Frequently Asked Questions
Throughout my work on Grain Brain and Brain Maker and my subsequent books, I’ve received a lot of questions on subjects like low-carb diets, gluten-free diets, and eating to prevent dementia and Alzheimer’s. Some of these questions have appeared countless times, so I’m pulling together the answers here in this FAQ section of my website. This should cover some basic questions on gluten, exercise, supplements, and more, and prove a useful tool for you to direct friends and family members to when they have questions of their own.
Alzheimer’s and Dementia
Carbs and Grains
This is a common question, and it’s one I get quite often, especially as going grain-free and gluten-free becomes a more popular lifestyle choice. My answer is straightforward: yes, you can enjoy grains prepared in this fashion. However, you must be absolutely sure the grains you are consuming are gluten-free and that you are keeping a close eye on total carb consumption in your diet, both of these grains and generally.
Remember, a Grain Brain lifestyle is not just about eliminating gluten from the diet, but reducing your carbohydrate load as much as is possible. In fact, this is critical for your health! If we remove gluten but overconsume carbs, we will be doing no favors to our health or our body!
So again, if you want to consume soaked grains, my answer is this: yes, go ahead and do so at your leisure. But monitor yourself! You must always make sure the grains are gluten-free, and that you’re tracking your total carbohydrate consumption. I would suggest keeping a journal of daily carb consumption, or engaging in some sort of practice that presets your carb consumption the day before (like meal planning), or limits carbohydrate consumption to certain scenarios.
Research published in the Journal 1 and elsewhere2 strongly suggests that persons with celiac disease can consume moderate amounts of uncontaminated oats. Nonetheless, celiac disease organizations in the United States continue to advise against the consumption of oats because of concern that commercial oat products may be contaminated with wheat, barley, or rye during harvesting, transporting, milling, and processing.2 However, little information is available on the contamination of oat products in the United States. Here I report an assessment of selected brands of oats for gluten contamination. Twelve containers of rolled or steel-cut oats, representing four different lots of each of three brands, were purchased in Massachusetts between October 2003 and March 2004. The three brands were Quaker (Chicago), selected because it is a popular brand of oatmeal in the United States; Country Choice (Eden Prairie, Minn.), because it is certified to be organic; and McCann’s (Odlum Group, Naas, Ireland), because it is processed in an oats-only facility. Containers were sent unopened to an independent laboratory (Food Allergy Research and Resource Program, Lincoln, Nebr.) for analysis. Samples of oats were homogenized and analyzed in duplicate, according to instructions from the manufacturer (R-Biopharm, Darmstadt, Germany). The Ridascreen Gliadin sandwich enzyme-linked immunosorbent assay (ELISA), recently validated by the Working Group on Prolamin Analysis and Toxicity, was used for the analysis.3 This ELISA uses R5, a monoclonal antibody, that is equally sensitive to the prolamins of wheat, barley, and rye and that is insensitive to the prolamins of corn, rice, and oats.4 Internal controls for this assay include six gliadin standards of known concentration. The limit of gluten detection is 3 ppm. For this assessment, oat samples were considered gluten-free if they contained 20 ppm or less of gluten, in accordance with the current Codex limit for naturally gluten-free foods.5 The results of the analysis are presented in Table 1. On the basis of the mean gluten level in the two extractions, 3 of the 12 oat samples contained gluten levels of less than 20 ppm. The other nine samples had gluten levels that ranged from 23 to 1807 ppm. All three brands of oats had gluten levels above 20 ppm in at least two of the four samples tested. Ranges according to brand were as follows: McCann’s, below the limit of detection to 725 ppm; Country Choice, below the limit of detection to 210 ppm; and Quaker, 338 to 1807 ppm.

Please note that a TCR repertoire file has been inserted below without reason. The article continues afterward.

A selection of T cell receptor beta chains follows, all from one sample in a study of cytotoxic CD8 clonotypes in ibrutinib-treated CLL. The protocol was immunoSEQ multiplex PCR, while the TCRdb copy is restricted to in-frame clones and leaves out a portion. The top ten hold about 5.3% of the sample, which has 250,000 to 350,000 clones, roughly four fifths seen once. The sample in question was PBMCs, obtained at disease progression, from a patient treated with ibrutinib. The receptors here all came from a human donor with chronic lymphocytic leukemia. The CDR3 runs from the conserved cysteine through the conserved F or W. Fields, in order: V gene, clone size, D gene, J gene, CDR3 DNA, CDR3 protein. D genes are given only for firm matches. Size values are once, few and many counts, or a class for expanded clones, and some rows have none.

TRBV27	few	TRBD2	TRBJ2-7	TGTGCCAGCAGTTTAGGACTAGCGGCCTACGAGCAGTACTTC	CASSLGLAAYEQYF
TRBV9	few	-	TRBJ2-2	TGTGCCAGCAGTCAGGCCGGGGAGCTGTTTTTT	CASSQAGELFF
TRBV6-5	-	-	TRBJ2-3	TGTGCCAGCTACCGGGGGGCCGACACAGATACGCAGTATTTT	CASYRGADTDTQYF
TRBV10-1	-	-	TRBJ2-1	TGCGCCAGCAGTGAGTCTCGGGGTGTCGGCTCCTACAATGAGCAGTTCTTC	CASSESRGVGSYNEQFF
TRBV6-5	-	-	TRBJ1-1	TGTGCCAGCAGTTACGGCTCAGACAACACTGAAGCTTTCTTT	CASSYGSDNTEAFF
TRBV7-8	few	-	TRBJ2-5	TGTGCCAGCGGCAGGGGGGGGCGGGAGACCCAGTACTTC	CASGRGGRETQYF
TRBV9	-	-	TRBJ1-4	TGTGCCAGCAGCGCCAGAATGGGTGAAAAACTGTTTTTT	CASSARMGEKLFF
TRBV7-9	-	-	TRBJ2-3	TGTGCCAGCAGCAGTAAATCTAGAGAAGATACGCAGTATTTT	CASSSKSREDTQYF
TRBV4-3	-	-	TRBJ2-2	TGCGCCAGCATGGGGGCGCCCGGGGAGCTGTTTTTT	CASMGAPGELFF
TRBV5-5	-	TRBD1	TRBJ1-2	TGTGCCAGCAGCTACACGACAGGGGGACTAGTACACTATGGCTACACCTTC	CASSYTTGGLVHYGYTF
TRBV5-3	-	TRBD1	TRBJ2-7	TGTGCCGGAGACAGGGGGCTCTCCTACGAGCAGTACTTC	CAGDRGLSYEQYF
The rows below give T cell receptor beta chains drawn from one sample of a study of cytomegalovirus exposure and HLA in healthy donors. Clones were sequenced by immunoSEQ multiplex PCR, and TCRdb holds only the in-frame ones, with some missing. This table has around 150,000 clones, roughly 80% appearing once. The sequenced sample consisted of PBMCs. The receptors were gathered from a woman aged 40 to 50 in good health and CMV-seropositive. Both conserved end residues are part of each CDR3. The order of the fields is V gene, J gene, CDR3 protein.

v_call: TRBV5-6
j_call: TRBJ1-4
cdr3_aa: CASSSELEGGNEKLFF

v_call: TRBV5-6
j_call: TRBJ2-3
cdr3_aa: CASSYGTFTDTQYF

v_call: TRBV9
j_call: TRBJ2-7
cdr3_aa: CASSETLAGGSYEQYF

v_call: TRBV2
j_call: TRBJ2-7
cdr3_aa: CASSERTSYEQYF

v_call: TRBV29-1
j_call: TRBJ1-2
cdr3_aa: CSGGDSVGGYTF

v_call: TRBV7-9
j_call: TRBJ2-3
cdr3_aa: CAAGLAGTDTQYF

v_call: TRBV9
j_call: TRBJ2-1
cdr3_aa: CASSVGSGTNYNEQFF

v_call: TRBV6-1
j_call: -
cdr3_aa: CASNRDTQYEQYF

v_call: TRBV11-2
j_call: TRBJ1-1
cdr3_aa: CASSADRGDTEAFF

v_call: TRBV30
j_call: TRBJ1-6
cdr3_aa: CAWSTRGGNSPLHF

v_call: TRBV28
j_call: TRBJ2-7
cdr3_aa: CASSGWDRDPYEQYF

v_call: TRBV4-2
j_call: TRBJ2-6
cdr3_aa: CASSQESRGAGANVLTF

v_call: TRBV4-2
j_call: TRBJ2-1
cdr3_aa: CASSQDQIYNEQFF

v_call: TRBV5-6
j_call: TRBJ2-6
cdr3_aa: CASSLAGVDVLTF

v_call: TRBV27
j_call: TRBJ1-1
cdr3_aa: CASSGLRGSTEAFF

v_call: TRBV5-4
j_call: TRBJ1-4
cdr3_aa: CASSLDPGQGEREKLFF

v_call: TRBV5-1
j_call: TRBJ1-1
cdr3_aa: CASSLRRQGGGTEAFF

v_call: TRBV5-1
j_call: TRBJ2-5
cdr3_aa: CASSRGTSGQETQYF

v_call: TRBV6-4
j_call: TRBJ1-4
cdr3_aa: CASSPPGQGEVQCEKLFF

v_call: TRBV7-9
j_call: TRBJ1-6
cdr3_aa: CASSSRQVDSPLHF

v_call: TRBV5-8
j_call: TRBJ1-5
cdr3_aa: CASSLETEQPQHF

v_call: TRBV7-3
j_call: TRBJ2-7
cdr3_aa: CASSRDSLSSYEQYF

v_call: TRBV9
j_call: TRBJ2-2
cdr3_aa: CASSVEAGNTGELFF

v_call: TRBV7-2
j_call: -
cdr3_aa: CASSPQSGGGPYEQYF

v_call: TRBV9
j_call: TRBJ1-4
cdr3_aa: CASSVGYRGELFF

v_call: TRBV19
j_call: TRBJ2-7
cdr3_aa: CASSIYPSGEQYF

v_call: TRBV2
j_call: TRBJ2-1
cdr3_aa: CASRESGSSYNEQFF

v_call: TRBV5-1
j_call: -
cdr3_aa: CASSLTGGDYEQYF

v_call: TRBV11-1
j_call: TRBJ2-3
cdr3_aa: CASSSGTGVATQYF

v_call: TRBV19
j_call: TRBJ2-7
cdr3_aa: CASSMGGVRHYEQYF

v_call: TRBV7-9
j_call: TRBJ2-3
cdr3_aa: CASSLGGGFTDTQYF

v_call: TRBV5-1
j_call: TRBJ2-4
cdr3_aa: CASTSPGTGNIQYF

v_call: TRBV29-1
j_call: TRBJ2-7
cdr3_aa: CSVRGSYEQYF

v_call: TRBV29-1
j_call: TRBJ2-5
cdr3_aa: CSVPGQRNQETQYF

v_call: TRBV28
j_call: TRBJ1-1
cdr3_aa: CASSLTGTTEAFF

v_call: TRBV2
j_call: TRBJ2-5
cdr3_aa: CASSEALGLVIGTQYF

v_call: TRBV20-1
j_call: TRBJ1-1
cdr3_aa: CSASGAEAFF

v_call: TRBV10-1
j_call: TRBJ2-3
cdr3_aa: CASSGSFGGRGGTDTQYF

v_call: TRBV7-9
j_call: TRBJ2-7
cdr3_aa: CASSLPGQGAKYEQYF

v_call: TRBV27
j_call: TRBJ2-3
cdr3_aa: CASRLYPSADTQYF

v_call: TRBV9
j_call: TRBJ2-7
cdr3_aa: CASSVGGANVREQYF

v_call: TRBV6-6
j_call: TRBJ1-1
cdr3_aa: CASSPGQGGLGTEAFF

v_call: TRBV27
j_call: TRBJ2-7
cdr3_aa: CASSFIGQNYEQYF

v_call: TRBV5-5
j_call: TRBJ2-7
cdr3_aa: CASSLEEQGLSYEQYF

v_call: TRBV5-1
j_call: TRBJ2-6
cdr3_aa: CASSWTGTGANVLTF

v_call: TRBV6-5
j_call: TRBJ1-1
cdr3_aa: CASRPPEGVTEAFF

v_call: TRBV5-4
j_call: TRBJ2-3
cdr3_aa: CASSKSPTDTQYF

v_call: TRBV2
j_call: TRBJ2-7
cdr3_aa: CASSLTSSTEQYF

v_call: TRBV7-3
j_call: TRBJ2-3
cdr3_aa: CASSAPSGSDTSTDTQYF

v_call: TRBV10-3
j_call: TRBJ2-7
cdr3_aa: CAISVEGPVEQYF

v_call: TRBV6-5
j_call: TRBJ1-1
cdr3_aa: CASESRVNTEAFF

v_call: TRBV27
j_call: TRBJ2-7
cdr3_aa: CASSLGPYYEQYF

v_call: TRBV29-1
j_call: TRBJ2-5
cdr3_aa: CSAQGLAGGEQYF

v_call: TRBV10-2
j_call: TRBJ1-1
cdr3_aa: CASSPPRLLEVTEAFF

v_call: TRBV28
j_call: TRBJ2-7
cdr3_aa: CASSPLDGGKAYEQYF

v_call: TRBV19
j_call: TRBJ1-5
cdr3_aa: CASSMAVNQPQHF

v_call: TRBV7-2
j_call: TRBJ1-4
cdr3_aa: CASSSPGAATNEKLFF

- Almonds are nutrient-dense and full of healthy fats and protein. Just one ounce of almonds contains 80mg of magnesium!
- Spinach is packed with magnesium, providing 157mg in a single cup! Additionally, this leafy green has many other vitamins and minerals that help optimize magnesium absorption.
- Pumpkin seeds contain a whopping 184mg of magnesium in just ¼ cup!
- Avocados contain 58mg of magnesium in a single fruit, plus more potassium than bananas!
- Cultured yogurt contains 30mg of magnesium per cup and is a superb source of protein. Omega-3 fatty acids, vitamins, minerals and probiotics, which are all also found in yogurt, make this one nutrient-rich, gut-healthy snack.
Dr. Perlmutter in the Media
Dr. Perlmutter has been featured on national television programs and news networks, including 20/20, CNN, Fox News, Fox and Friends, The Today Show, Oprah, Dr. Oz, and CBS This Morning. He is regularly interviewed for podcasts and an array of publications.